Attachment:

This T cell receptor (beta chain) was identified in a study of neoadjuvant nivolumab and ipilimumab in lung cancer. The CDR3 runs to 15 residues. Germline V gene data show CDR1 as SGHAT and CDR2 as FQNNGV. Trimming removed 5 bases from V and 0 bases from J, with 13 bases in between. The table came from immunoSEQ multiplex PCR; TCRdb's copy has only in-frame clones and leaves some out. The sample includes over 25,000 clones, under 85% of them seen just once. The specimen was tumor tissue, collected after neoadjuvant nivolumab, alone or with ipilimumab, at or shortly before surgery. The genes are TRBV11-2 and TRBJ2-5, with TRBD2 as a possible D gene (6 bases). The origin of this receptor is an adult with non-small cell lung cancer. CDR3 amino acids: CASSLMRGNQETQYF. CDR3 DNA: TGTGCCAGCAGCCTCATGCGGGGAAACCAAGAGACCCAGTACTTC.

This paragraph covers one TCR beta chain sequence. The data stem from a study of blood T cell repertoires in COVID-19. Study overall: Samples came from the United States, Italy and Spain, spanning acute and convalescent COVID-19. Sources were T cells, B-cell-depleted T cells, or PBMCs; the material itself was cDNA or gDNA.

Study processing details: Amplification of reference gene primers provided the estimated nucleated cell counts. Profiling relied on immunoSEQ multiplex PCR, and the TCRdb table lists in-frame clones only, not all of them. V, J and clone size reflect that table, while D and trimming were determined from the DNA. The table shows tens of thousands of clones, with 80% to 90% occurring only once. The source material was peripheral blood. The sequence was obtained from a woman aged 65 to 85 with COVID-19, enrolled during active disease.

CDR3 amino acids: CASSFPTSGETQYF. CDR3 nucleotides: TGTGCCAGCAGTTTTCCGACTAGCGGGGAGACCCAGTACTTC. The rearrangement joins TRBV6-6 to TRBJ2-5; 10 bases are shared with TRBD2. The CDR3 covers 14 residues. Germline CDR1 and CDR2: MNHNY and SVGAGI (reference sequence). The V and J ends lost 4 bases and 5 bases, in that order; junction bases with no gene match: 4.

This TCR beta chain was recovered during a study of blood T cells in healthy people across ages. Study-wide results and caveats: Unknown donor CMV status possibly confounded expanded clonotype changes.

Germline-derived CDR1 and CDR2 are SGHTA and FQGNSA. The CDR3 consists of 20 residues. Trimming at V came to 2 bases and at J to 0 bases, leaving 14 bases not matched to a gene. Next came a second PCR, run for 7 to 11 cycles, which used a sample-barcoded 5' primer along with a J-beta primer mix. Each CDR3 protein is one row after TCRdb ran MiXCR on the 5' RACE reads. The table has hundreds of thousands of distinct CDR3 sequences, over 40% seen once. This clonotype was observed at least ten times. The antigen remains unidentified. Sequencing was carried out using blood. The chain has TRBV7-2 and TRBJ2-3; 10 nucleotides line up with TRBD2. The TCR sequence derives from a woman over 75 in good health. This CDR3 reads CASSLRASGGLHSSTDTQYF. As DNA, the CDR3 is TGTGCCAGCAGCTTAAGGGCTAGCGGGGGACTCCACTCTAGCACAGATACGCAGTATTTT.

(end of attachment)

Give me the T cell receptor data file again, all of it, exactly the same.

This T cell receptor (beta chain) was identified in a study of neoadjuvant nivolumab and ipilimumab in lung cancer. The CDR3 runs to 15 residues. Germline V gene data show CDR1 as SGHAT and CDR2 as FQNNGV. Trimming removed 5 bases from V and 0 bases from J, with 13 bases in between. The table came from immunoSEQ multiplex PCR; TCRdb's copy has only in-frame clones and leaves some out. The sample includes over 25,000 clones, under 85% of them seen just once. The specimen was tumor tissue, collected after neoadjuvant nivolumab, alone or with ipilimumab, at or shortly before surgery. The genes are TRBV11-2 and TRBJ2-5, with TRBD2 as a possible D gene (6 bases). The origin of this receptor is an adult with non-small cell lung cancer. CDR3 amino acids: CASSLMRGNQETQYF. CDR3 DNA: TGTGCCAGCAGCCTCATGCGGGGAAACCAAGAGACCCAGTACTTC.

This paragraph covers one TCR beta chain sequence. The data stem from a study of blood T cell repertoires in COVID-19. Study overall: Samples came from the United States, Italy and Spain, spanning acute and convalescent COVID-19. Sources were T cells, B-cell-depleted T cells, or PBMCs; the material itself was cDNA or gDNA.

Study processing details: Amplification of reference gene primers provided the estimated nucleated cell counts. Profiling relied on immunoSEQ multiplex PCR, and the TCRdb table lists in-frame clones only, not all of them. V, J and clone size reflect that table, while D and trimming were determined from the DNA. The table shows tens of thousands of clones, with 80% to 90% occurring only once. The source material was peripheral blood. The sequence was obtained from a woman aged 65 to 85 with COVID-19, enrolled during active disease.

CDR3 amino acids: CASSFPTSGETQYF. CDR3 nucleotides: TGTGCCAGCAGTTTTCCGACTAGCGGGGAGACCCAGTACTTC. The rearrangement joins TRBV6-6 to TRBJ2-5; 10 bases are shared with TRBD2. The CDR3 covers 14 residues. Germline CDR1 and CDR2: MNHNY and SVGAGI (reference sequence). The V and J ends lost 4 bases and 5 bases, in that order; junction bases with no gene match: 4.

This TCR beta chain was recovered during a study of blood T cells in healthy people across ages. Study-wide results and caveats: Unknown donor CMV status possibly confounded expanded clonotype changes.

Germline-derived CDR1 and CDR2 are SGHTA and FQGNSA. The CDR3 consists of 20 residues. Trimming at V came to 2 bases and at J to 0 bases, leaving 14 bases not matched to a gene. Next came a second PCR, run for 7 to 11 cycles, which used a sample-barcoded 5' primer along with a J-beta primer mix. Each CDR3 protein is one row after TCRdb ran MiXCR on the 5' RACE reads. The table has hundreds of thousands of distinct CDR3 sequences, over 40% seen once. This clonotype was observed at least ten times. The antigen remains unidentified. Sequencing was carried out using blood. The chain has TRBV7-2 and TRBJ2-3; 10 nucleotides line up with TRBD2. The TCR sequence derives from a woman over 75 in good health. This CDR3 reads CASSLRASGGLHSSTDTQYF. As DNA, the CDR3 is TGTGCCAGCAGCTTAAGGGCTAGCGGGGGACTCCACTCTAGCACAGATACGCAGTATTTT.